While we were chatting, the steward comes for the umpteenth time for anyone wanting coffee or tea. I politely refused to be infused with caffeine - I still want to sleep. Downstairs was the toilet with an extra large bowl meant hopefully to catch someone´s pee from splattering all over the floor while the bus is in motion. I brushed my teeth and went to my, well, boudoir upstairs. The lights were already turned off. Hmmm.

I must have been sleeping soundly (read: snoring) when I felt a gentle tap on my shoulder. Oh, "Buenos dias, desayuno señor", it´s the steward with his lap trays again - wait, are we eating one more time??? Yes amigo, there´s breakfast before we arrive in Buenos Aires. I pulled the curtain to reveal a more crowded traffic scene of buses, lorries and more buses and other signs of urbanity: buildings, houses, waiting sheds, billboards and people walking on an early Monday morning on their way to work. Aha! We´re just within the perimeter of Buenos Aires. We all finished breakfast just as the bus finally pulls into Retiro. I disembark and was immediately swallowed by a humongous crowd of travellers while trying to find a money changer. Finding none, I went straight into an ATM machine and got some Argentinian pesos for my subway ride to our starting point hotel, The Hotel Splendid. GAP Adventures, here I am! Who could my roommate be?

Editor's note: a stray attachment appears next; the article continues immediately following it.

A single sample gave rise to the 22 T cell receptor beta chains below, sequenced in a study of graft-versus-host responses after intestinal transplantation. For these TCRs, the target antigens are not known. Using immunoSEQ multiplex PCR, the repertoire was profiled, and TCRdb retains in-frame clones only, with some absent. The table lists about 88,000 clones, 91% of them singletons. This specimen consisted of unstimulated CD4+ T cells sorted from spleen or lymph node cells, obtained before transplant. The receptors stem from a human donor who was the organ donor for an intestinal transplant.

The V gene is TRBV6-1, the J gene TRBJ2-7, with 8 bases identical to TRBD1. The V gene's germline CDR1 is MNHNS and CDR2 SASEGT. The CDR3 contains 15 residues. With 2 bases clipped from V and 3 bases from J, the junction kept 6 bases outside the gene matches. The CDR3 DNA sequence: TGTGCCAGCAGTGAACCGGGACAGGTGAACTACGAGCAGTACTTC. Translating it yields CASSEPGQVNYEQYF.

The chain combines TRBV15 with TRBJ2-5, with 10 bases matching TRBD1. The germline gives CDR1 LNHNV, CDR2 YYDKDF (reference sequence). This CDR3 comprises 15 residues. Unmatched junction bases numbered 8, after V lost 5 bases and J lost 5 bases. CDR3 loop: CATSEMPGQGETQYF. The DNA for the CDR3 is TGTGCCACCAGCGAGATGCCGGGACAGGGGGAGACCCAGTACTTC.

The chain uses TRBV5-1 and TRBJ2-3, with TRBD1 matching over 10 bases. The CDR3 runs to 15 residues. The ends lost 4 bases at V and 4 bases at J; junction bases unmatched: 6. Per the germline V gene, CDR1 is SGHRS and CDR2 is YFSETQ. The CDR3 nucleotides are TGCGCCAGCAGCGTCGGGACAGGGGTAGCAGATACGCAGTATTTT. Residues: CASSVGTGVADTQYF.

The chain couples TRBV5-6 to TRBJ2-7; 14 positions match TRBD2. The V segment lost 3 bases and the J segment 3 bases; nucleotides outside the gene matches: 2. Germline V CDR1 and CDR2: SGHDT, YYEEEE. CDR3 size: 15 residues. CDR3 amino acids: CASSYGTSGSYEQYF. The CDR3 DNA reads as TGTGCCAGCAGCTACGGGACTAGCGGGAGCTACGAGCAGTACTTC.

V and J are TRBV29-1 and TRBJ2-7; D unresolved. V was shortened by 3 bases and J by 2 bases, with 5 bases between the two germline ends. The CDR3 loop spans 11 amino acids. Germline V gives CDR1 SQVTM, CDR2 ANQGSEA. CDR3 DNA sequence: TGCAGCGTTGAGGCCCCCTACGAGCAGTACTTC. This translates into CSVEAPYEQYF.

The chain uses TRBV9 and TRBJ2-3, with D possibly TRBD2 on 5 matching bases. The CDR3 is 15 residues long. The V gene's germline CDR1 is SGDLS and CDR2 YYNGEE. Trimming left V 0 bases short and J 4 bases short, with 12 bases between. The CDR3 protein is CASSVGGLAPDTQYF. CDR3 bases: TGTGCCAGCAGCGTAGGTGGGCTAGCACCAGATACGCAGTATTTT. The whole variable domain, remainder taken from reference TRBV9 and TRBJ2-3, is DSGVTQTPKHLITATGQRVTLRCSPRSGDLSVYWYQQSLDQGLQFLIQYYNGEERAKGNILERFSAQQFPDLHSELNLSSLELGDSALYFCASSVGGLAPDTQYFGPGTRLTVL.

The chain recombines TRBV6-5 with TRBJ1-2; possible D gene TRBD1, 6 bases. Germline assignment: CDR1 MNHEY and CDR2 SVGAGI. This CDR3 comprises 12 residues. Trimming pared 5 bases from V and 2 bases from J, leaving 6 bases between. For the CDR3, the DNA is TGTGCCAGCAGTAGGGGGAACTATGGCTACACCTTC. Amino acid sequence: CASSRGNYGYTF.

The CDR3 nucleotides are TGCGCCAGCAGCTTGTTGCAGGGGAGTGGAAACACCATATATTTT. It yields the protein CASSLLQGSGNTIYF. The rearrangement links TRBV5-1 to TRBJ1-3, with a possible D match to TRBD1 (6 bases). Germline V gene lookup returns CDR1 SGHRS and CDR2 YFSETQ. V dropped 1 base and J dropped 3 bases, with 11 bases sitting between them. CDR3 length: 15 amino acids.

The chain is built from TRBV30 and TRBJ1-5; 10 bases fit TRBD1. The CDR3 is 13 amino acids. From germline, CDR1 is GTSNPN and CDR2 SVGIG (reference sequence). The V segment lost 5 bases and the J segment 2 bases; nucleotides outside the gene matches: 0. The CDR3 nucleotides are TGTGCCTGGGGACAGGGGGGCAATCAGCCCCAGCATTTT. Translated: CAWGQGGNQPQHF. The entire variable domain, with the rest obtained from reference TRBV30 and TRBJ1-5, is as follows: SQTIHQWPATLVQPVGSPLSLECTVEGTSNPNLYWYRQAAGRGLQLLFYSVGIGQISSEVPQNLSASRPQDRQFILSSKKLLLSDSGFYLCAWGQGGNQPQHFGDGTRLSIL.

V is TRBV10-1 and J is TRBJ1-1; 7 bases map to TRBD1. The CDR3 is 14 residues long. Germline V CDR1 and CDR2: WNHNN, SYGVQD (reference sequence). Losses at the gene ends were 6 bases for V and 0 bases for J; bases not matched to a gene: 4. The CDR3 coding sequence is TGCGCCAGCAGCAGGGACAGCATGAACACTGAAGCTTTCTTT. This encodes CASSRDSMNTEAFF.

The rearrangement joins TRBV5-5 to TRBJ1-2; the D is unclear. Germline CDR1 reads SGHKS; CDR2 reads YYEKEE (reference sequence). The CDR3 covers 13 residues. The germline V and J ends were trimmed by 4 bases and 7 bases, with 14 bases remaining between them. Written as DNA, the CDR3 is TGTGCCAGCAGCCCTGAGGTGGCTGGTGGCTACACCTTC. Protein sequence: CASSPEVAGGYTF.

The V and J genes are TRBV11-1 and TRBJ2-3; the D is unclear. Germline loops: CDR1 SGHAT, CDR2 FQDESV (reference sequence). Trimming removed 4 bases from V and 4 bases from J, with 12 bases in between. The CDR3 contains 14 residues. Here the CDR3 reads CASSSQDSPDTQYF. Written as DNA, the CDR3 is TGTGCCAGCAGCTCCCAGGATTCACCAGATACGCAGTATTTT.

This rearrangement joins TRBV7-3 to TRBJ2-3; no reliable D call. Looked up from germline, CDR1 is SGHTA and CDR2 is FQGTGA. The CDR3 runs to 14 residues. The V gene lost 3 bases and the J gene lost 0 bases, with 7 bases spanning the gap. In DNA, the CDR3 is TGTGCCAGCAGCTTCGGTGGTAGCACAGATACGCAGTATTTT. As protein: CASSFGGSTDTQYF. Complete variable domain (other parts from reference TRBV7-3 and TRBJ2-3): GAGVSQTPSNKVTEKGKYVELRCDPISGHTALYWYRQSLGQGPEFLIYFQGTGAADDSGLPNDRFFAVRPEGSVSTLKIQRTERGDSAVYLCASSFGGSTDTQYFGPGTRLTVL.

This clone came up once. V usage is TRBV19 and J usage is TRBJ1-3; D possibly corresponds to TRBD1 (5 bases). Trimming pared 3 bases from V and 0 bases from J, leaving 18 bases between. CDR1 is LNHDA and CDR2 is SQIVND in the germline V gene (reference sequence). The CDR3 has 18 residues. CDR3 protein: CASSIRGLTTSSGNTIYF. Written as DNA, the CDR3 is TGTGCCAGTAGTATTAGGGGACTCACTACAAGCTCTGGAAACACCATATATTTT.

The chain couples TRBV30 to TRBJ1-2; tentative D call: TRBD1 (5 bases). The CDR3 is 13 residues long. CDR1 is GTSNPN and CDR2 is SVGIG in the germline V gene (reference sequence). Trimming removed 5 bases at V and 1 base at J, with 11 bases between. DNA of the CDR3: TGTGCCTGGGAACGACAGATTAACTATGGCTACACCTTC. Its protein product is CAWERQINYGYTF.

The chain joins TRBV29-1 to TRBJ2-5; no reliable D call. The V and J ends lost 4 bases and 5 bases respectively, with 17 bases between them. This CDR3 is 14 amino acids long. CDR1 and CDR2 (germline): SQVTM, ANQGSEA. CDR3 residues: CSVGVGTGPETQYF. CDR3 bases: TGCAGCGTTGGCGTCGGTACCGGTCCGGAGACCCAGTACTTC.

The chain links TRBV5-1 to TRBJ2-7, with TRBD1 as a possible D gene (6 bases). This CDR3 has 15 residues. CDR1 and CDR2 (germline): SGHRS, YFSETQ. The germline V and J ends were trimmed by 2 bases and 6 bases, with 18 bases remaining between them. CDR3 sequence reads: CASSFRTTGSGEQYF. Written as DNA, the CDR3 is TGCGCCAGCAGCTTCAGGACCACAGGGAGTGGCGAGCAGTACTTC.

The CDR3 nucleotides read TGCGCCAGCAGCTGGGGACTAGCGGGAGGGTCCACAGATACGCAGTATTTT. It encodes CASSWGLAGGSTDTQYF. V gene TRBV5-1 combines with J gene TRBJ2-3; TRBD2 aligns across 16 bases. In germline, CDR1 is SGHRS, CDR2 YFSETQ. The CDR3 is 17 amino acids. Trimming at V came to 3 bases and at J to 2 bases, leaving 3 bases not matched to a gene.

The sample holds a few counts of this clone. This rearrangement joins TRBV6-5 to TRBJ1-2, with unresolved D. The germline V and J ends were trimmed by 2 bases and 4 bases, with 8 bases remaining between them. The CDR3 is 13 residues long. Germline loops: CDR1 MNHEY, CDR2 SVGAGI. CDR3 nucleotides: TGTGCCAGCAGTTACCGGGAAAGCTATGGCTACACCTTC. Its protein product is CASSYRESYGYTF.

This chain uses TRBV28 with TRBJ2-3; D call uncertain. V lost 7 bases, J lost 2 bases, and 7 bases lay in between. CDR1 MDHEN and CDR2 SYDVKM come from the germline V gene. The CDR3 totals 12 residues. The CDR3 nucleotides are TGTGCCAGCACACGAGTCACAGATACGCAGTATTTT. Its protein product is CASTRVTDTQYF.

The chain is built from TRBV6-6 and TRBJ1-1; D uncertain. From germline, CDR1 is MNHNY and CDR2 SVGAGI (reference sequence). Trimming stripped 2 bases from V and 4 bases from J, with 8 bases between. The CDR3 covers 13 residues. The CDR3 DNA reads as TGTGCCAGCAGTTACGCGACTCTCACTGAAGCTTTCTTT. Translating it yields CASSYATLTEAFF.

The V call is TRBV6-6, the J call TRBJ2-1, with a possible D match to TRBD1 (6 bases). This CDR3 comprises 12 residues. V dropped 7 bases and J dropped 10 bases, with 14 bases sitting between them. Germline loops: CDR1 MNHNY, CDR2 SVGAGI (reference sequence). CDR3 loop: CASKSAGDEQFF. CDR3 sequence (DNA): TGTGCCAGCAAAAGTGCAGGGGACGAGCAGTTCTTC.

1. hi nomadic pinoy,

    you mentioned the gap adventure tour for this one, what tour did you take? would you recommend escorted tours vs doing things on your own? also, have you tried contiki?

    nice blog. very informative. im going to south america myself next month and im doing my research for my itinerary.

  2. I did the "Bolivia Crossing" with GAP, a well-run adventure outfitter. (Check their office in NYC) I've also done independent trips and I can say both have its advantages/disadvantages. The freedom of independent travel appeals to me but at the same time, I also yearn the company of like-minded people.
    I've read about Contiki but I do find their prices rather steep for me. All the best on your South American journey!


Related Posts Plugin for WordPress, Blogger...